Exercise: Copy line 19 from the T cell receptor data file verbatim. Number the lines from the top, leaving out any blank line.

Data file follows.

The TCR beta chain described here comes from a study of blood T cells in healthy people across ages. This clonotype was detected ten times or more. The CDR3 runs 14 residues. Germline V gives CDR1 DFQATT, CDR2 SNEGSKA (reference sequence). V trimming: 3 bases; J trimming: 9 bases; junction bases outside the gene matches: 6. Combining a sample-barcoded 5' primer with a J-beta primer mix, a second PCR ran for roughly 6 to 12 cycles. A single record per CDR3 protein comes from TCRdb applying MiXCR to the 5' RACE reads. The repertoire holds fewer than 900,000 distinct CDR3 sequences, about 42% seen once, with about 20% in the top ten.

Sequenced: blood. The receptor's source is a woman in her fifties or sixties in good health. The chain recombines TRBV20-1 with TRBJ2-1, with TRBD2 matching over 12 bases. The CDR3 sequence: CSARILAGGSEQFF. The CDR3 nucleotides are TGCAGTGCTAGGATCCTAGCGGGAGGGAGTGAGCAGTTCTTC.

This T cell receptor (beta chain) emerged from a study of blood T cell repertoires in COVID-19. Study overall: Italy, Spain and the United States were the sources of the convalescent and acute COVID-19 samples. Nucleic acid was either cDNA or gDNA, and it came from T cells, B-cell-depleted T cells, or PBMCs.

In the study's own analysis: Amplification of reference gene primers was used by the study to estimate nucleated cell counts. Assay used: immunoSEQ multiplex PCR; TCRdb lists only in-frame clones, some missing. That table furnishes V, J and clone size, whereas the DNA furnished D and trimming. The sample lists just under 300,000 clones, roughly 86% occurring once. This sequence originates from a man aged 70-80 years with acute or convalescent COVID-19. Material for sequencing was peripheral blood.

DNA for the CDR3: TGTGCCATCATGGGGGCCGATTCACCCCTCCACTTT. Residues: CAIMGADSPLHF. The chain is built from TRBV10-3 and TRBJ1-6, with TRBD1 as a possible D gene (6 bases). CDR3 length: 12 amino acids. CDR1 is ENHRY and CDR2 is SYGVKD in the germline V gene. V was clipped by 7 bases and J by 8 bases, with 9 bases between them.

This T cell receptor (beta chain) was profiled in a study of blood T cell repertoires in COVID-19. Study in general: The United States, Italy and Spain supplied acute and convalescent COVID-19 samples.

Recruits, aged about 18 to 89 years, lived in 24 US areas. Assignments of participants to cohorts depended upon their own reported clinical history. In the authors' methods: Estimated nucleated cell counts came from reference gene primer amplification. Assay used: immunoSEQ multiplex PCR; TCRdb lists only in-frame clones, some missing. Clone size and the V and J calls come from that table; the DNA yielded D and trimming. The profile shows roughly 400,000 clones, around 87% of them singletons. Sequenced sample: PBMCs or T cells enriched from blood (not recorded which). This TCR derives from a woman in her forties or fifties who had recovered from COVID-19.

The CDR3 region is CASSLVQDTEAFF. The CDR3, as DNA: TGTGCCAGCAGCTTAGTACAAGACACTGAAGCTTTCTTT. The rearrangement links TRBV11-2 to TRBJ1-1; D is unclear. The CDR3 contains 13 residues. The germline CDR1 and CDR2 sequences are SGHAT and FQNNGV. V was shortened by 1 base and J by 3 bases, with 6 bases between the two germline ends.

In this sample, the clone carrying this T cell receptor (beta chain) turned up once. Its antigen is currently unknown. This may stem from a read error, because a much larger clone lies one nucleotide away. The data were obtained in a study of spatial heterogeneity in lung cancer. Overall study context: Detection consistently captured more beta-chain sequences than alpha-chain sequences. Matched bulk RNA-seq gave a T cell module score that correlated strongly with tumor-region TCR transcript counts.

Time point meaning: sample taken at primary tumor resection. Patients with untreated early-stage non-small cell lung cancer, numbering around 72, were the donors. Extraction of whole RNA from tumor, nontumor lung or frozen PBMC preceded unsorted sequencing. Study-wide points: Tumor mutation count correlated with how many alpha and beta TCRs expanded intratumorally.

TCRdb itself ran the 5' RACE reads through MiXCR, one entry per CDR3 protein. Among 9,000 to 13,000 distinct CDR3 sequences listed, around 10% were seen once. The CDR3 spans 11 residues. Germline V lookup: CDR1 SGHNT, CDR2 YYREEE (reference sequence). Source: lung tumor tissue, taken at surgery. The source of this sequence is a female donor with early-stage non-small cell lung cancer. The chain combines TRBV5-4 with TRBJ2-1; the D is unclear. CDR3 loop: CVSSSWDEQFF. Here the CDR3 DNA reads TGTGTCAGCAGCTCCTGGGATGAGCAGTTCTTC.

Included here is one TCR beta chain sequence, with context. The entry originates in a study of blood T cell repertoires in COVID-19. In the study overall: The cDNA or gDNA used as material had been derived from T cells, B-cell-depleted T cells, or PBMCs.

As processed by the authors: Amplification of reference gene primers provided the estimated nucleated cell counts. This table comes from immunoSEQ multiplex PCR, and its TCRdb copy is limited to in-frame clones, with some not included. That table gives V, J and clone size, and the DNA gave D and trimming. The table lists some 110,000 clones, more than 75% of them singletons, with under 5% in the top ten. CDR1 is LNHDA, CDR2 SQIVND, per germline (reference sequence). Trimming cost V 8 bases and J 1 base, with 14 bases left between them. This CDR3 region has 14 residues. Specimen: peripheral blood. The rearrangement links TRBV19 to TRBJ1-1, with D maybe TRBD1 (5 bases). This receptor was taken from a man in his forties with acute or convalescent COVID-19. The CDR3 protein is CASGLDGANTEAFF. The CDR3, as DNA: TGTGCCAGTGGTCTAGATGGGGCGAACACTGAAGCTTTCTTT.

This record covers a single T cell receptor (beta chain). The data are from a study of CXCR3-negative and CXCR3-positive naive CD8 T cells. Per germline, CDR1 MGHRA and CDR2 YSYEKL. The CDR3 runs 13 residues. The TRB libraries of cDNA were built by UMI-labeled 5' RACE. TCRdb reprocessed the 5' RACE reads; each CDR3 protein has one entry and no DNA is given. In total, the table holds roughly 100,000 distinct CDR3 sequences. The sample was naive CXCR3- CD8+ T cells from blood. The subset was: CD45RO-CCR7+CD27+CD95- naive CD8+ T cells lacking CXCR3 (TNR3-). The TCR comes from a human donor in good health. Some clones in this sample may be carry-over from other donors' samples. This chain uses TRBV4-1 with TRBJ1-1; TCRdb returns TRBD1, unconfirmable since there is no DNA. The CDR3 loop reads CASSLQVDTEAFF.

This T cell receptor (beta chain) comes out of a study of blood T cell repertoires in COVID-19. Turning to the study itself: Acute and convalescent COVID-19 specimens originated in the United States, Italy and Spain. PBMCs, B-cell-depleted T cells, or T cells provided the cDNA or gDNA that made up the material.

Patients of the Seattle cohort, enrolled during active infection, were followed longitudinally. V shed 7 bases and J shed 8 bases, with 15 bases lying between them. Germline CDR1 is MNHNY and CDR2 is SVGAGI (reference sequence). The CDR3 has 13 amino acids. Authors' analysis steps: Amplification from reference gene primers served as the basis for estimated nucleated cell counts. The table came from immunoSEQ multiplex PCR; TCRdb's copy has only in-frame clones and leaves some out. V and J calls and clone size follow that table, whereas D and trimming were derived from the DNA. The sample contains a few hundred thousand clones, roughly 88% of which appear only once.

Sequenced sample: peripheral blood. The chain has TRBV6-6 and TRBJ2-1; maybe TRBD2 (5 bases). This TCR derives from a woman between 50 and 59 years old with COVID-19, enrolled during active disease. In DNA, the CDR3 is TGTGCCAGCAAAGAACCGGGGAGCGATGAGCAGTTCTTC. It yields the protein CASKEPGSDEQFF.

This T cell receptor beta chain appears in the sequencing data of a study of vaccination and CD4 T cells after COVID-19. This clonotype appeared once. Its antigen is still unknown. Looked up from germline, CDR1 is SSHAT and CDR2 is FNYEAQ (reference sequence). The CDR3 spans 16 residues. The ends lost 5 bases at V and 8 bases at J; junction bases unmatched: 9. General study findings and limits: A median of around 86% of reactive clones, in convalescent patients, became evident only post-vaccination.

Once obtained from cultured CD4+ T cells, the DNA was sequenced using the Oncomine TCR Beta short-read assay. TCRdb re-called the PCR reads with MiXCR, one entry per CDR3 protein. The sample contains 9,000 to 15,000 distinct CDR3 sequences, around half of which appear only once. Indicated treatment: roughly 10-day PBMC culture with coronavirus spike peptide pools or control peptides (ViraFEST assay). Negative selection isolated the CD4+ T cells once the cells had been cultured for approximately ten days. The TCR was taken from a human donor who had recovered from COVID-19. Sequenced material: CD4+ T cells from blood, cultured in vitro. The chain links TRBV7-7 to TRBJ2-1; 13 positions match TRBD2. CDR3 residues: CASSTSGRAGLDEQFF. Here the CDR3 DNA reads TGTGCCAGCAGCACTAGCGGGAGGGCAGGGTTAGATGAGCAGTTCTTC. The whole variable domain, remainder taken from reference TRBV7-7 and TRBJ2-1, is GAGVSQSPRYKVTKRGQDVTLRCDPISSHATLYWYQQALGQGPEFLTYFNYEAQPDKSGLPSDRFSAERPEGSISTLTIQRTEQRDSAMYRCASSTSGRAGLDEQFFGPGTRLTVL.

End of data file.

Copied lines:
Once obtained from cultured CD4+ T cells, the DNA was sequenced using the Oncomine TCR Beta short-read assay. TCRdb re-called the PCR reads with MiXCR, one entry per CDR3 protein. The sample contains 9,000 to 15,000 distinct CDR3 sequences, around half of which appear only once. Indicated treatment: roughly 10-day PBMC culture with coronavirus spike peptide pools or control peptides (ViraFEST assay). Negative selection isolated the CD4+ T cells once the cells had been cultured for approximately ten days. The TCR was taken from a human donor who had recovered from COVID-19. Sequenced material: CD4+ T cells from blood, cultured in vitro. The chain links TRBV7-7 to TRBJ2-1; 13 positions match TRBD2. CDR3 residues: CASSTSGRAGLDEQFF. Here the CDR3 DNA reads TGTGCCAGCAGCACTAGCGGGAGGGCAGGGTTAGATGAGCAGTTCTTC. The whole variable domain, remainder taken from reference TRBV7-7 and TRBJ2-1, is GAGVSQSPRYKVTKRGQDVTLRCDPISSHATLYWYQQALGQGPEFLTYFNYEAQPDKSGLPSDRFSAERPEGSISTLTIQRTEQRDSAMYRCASSTSGRAGLDEQFFGPGTRLTVL.